5. Stay focused on Your Goals
By focusing on the goals we have set for ourselves (see ‘have a plan’ above), we naturally take some of the emphasis off the short-term noise, and concentrate on what we are trying to achieve over the long-term, which can help us stay the course. This is not so easy to do, particularly when the mainstream media machine gets kicked into full-on fear-mongering. Negativity bias causes us to instinctively focus more on bad news, rather than good, which makes sense from an evolutionary standpoint where we are hard-wired for survival.  If we’re trekking through the woods, this instinct can be very useful, and even keep us alive; but in investing, it can be extremely detrimental. It can cause us to dwell on negative news, and potentially overestimate the risk we may be exposed to, which in turn can cause us to make emotional decisions regarding our investments - generally a very bad thing. By staying focused on our goals, and the strategies we have designed to help address them, we can take some of the emphasis off short-term events, thus increasing our ability to stomach volatility and stay on-course.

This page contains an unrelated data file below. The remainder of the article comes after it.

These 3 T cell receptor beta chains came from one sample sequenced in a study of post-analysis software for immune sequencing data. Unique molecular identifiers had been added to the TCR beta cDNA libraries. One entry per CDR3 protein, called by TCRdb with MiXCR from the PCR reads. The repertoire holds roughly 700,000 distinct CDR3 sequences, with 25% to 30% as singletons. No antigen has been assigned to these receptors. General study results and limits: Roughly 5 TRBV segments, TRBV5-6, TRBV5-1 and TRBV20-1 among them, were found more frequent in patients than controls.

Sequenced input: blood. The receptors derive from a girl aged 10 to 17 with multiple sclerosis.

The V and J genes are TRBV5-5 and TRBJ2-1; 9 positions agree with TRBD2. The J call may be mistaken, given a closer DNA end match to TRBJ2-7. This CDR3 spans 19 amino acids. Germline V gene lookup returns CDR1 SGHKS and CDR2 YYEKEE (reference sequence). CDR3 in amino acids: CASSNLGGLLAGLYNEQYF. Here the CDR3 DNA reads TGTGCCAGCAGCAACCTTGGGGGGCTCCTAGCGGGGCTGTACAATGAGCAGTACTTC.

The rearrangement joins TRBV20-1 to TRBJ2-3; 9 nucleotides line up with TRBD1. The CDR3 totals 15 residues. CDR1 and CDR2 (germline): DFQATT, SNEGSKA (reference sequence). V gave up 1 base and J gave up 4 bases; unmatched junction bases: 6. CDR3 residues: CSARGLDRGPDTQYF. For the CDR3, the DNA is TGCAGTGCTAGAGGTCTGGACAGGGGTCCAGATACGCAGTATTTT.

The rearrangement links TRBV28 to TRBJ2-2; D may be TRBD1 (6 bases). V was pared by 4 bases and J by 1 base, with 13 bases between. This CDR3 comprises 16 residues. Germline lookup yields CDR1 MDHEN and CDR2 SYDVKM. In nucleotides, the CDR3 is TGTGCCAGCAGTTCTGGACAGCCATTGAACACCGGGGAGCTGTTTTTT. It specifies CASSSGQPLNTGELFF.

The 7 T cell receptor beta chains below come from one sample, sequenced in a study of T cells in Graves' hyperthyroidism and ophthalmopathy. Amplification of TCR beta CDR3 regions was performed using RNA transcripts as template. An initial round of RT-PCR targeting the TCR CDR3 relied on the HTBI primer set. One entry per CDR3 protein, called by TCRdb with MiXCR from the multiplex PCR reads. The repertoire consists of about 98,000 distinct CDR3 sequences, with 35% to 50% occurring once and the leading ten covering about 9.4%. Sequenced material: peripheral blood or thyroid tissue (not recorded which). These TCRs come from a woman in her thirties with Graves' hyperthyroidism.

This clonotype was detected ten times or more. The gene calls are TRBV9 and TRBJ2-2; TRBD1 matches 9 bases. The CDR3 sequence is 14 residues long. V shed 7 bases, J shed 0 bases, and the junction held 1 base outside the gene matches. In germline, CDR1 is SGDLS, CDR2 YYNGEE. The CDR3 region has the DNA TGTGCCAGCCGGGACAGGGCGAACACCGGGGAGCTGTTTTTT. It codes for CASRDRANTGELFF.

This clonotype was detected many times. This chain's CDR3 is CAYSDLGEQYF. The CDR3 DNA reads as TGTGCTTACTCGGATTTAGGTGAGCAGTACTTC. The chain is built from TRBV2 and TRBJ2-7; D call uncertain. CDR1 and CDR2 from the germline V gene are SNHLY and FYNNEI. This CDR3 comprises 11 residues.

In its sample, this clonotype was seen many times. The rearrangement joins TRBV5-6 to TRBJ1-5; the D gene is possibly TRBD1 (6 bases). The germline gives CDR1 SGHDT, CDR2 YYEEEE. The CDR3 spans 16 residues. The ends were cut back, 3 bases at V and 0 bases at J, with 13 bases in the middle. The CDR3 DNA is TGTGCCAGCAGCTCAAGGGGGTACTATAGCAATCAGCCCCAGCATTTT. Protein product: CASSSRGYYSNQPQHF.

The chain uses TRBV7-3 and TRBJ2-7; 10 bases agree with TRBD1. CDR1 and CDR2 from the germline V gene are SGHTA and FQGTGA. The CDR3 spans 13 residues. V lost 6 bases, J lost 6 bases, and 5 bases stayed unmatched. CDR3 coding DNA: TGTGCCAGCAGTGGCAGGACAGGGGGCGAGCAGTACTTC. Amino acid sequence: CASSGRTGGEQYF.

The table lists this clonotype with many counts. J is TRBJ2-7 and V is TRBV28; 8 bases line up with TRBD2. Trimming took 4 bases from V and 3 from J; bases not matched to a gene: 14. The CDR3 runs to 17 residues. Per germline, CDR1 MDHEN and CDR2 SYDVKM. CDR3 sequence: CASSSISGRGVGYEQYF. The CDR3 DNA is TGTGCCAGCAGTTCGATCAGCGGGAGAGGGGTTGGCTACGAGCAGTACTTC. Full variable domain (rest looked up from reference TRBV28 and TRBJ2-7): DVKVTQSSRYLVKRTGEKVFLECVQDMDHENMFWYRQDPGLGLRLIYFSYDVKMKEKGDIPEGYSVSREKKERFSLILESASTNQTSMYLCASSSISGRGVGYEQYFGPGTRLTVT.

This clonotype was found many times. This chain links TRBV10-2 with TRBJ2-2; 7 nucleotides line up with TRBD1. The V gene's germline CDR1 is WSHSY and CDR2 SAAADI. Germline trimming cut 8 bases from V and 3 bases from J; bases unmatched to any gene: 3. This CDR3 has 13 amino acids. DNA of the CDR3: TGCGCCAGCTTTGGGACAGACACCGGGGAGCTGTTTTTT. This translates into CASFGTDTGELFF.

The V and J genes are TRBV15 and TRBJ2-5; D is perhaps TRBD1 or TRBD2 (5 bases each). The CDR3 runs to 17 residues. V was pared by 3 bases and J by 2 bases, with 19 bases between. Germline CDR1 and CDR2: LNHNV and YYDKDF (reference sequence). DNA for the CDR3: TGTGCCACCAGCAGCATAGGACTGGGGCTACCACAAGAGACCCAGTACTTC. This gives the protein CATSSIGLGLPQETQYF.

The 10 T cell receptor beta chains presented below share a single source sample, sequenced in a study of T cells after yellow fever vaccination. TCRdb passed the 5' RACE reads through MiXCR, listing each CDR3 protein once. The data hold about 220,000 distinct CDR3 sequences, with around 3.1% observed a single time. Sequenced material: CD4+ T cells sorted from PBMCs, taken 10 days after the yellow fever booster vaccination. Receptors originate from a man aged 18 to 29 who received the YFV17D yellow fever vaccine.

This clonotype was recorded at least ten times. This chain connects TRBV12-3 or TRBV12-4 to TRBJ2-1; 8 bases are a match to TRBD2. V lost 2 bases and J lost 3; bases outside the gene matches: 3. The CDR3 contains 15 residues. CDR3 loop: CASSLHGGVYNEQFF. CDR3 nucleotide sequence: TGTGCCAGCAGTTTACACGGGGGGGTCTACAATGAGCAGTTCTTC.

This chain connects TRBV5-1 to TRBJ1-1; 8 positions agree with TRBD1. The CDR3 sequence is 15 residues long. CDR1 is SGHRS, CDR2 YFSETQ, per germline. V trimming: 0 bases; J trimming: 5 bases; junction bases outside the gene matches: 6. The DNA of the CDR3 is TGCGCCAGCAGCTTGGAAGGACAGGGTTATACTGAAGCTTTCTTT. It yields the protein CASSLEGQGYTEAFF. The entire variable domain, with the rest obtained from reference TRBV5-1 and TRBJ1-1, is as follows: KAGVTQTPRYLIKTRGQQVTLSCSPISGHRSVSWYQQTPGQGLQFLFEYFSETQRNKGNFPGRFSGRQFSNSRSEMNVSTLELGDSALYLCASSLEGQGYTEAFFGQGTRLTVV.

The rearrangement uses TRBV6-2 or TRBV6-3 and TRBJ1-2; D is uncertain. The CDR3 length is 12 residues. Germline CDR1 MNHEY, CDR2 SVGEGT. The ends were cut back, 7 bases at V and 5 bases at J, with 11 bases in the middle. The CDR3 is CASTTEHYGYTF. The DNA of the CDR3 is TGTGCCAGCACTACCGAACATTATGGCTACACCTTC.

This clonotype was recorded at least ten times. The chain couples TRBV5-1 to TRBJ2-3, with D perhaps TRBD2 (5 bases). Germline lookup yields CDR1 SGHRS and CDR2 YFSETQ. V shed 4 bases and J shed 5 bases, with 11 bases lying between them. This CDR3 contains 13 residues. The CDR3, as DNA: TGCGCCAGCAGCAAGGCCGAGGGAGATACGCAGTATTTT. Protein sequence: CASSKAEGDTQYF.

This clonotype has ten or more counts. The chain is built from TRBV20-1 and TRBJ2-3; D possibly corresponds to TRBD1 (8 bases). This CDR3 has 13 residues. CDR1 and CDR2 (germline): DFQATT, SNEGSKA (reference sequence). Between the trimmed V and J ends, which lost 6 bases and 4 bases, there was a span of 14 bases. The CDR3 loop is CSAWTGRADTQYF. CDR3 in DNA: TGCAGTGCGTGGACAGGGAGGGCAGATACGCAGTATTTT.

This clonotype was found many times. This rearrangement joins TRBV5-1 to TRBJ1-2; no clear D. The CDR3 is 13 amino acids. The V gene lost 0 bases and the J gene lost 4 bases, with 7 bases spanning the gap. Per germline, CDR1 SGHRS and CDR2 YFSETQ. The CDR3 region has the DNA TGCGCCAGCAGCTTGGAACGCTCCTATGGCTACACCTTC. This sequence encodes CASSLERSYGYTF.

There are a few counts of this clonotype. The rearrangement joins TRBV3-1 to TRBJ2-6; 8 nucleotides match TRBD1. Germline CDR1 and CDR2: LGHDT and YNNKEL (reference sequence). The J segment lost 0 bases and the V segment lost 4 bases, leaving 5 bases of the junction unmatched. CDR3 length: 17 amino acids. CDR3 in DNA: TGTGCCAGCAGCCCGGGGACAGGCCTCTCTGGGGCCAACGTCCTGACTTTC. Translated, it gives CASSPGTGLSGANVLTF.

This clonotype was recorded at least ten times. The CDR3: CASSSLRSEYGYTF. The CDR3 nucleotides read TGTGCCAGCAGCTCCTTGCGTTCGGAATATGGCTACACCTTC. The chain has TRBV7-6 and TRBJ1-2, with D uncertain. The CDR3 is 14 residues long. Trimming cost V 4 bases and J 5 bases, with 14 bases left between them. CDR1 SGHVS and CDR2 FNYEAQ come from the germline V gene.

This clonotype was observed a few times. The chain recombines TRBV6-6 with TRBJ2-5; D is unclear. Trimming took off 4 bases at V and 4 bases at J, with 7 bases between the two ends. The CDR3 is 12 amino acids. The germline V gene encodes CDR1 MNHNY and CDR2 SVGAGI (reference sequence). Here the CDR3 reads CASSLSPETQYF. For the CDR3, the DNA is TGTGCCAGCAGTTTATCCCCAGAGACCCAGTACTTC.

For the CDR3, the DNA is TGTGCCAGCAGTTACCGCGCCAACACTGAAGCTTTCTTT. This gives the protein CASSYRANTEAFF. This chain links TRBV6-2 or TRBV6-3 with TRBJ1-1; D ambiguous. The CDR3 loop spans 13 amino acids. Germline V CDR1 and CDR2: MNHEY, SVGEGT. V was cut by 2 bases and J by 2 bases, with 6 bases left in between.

Maintaining a long-term outlook and keeping your emotions at bay during volatile markets isn’t easy. It takes a strong stomach, and for many, help from a professional as well. If you can manage it, however, the rewards may likely be significant, and keep you from falling into the same behavioral traps that have plagued so many investors for so long.


1https://www.hsbc.ca/1/PA_ES_Content_Mgmt/content/canada4/pdfs/personal/f...